Before schools are closed, it may be better to revamp how candidates are interviewed and offered positions in the Buffalo Schools. It may reveal the problems are not failing schools but a hiring system that behooves a thorough investigation.
|Korean War Veteran : Domingo Rosa Cordero & Aurea Rosa Rey|
|Korean War Veteran: Domingo Rosa Cordero|
Saturday, November 1, 2014
Education Hot Topic In New York As Election Nears - WBEN NewsRadio 930 : Buffalo & Niagara Falls, NY
Buffalo Urban League, StudentsFirstNY
Education Hot Topic In New York As Election Nears - WBEN NewsRadio 930 : Buffalo & Niagara Falls, NY
Friday, October 31, 2014
Diane Ravitch, a leader educator and author of many books on American public education has given her support to the Green Party.
She said, "I am voting Green because Howie Hawkins and Brian Jones will fully fund our public schools, will stop the over-testing of our students, and will not open more privately managed charter schools. They promise to rebuild our public schools, which enroll nearly 90% of the state’s children."
The Democratic Party has been viewed in the last 20 years as a major advocate for the privatization of the American public schools through the leadership of Democrats for Education Reform, drawing its support from hedge fund investors and billionaires.
Gov. Andrew Cuomo seen as a favorite cheerleader of the group is expected that many of his traditional constituents are voting Green instead, while others in the education field even view the Republican candidate as a better choice,
Wednesday, October 22, 2014
Monday, October 13, 2014
Thursday, October 9, 2014
Sunday, September 7, 2014
" New Orleans will have only five public schools—those operated by the Orleans Parish School Board. Everything else will be charters. The post-Katrina path to almost 100 percent charter education began with the post-storm shutdown of the city’s struggling public schools and the firing (recently declared illegal) of some 7,500 unionized teachers and other school employees, predominantly African American women. The assault was accelerated by a massive infusion of foundation and entrepreneurial investment in new charter schools, and years of state and federally supported deregulation and privatization."
Today, the New Orleans Parish schools are privatized made up entirely of charter schools, and research about the experiment indicates that students are no better off than when it was operated by the Orleans Parish School Board before Katrina hit in 2005.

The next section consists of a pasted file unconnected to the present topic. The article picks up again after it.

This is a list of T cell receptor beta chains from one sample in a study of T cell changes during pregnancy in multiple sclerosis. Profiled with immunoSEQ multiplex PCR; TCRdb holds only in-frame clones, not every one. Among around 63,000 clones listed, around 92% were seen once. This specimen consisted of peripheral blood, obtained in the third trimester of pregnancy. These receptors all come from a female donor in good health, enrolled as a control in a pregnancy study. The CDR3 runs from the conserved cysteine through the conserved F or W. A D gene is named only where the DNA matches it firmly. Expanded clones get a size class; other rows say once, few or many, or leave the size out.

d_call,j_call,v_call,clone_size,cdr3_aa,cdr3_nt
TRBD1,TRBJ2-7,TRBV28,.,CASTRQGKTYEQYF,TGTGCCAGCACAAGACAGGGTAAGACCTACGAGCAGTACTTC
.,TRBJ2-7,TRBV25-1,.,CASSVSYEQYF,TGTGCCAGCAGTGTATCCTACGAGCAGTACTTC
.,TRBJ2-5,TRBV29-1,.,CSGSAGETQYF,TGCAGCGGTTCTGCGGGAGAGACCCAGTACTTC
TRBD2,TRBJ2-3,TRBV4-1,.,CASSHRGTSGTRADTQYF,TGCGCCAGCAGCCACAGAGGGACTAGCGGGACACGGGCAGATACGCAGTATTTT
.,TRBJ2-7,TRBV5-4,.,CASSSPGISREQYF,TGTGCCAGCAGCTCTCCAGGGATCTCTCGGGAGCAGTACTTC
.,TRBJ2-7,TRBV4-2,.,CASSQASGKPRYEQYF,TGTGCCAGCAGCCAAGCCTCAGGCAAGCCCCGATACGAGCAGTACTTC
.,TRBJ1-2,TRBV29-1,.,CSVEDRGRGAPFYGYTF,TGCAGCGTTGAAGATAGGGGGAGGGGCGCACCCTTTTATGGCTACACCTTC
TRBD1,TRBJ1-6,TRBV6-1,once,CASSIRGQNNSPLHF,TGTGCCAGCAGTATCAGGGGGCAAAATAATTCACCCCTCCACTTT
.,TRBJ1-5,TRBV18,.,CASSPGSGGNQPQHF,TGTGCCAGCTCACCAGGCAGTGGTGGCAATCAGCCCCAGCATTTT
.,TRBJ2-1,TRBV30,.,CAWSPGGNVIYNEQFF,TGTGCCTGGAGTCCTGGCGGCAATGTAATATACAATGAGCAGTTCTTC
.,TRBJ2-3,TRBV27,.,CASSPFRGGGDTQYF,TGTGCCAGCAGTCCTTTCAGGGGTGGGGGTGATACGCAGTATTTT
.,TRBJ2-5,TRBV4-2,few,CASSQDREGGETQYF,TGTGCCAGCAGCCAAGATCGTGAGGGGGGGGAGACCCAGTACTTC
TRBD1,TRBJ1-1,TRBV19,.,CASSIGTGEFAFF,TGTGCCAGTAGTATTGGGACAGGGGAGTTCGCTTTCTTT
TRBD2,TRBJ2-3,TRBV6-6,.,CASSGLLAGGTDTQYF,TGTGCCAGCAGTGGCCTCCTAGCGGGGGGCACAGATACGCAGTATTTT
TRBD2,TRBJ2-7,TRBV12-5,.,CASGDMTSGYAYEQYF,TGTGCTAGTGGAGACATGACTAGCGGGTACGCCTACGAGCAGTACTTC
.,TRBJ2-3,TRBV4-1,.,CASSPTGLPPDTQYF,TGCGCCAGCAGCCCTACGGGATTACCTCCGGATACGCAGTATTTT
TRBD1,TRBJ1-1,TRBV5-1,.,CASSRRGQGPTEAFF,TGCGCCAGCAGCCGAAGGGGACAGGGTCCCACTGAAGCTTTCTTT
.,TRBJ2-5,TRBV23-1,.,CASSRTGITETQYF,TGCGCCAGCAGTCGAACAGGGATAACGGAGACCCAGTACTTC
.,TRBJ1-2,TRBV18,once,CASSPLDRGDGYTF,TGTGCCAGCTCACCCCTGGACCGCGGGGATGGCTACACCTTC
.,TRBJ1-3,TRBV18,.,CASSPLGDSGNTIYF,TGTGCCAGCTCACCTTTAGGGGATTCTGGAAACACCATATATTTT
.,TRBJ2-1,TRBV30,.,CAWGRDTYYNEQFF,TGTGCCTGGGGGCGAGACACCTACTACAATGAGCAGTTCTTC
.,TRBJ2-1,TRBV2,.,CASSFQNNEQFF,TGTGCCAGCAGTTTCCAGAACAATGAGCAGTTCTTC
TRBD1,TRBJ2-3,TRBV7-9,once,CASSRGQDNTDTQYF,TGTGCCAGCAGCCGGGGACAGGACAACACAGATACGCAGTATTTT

In a public school system that enrolled 60,000 students today, it's a mere 33,000 and there are thousands of children never enrolled. And "one 2010 study found 4,000 teens, about 10 percent of the city's student population, not enrolled in school at all."
For example, the Recovery School Districts, a statewide school district set up to turn around schools the state labels failing started before Katrina in 2003, when 107 schools out of 128 were transferred to the RSD. While, the state acquired the buildings, bargaining unit teachers disappeared to be replaced by Teach for America recruits and nearly all the charter schools hired teachers from TFA too. Yet, in "2011, 79 percent of these RSD schools were rated D or F."
Once this happens, it is difficult if not impossible to reinstate schools under democratically elected control through elected school boards.
In an attempt to reclaim schools that were not failing back into democratically elected control through the old Orleans Parish School Board, the court rejected its bid. Although the post Katrina law limited schools under the RSD to five years, in 2010, this was amended to allow each charter the right to decide if they wanted to return to local control and most of course opted not to return.
And children with disabilities were seen as liabilities by the charters that hired inexperienced teachers many of them with limited experience working with special education children such as TFA recruits.
Yet, the 2,500 students awarded vouchers didn't do any better than those in the RSD, while this voucher pilot failed, still it was implemented statewide.
"I tell people that if you believe what has happened in New Orleans is OK—stripping away our right to be self-determined in public education by taking our schools away—are you ready to say that America should not operate on democratic principles? Because that’s where this leads."
Monday, August 11, 2014
Tuesday, August 5, 2014
CREW Calls for Investigation of NY Gov. Cuomo and Aides Over Use of Private Email Accounts | CREW | Citizens for Responsibility and Ethics in Washington
Saturday, August 2, 2014
Reports are surfacing, Gov. Cuomo continued to keep four staff members of the defunct commission on the government payroll at the tune of $418,000. He quickly reassigned them to other positions when the reports surfaced.
Remember this is the same governor who wanted to cap the salaries of superintendents of public schools back in 2011. Yet, his appointee to head the defunct Moreland Commision was earning $175,000 to keep tabs on a handful of commissioners that in nine months racked up $350,000 in expenses.
When the dust settles after the investigation if he doesn't resign before the probe on the Moreland Commission digs deeper, it may reveal that Andrew Cuomo has been among the most corrupted ever in the history of the state and one of the most unfriendly to public education.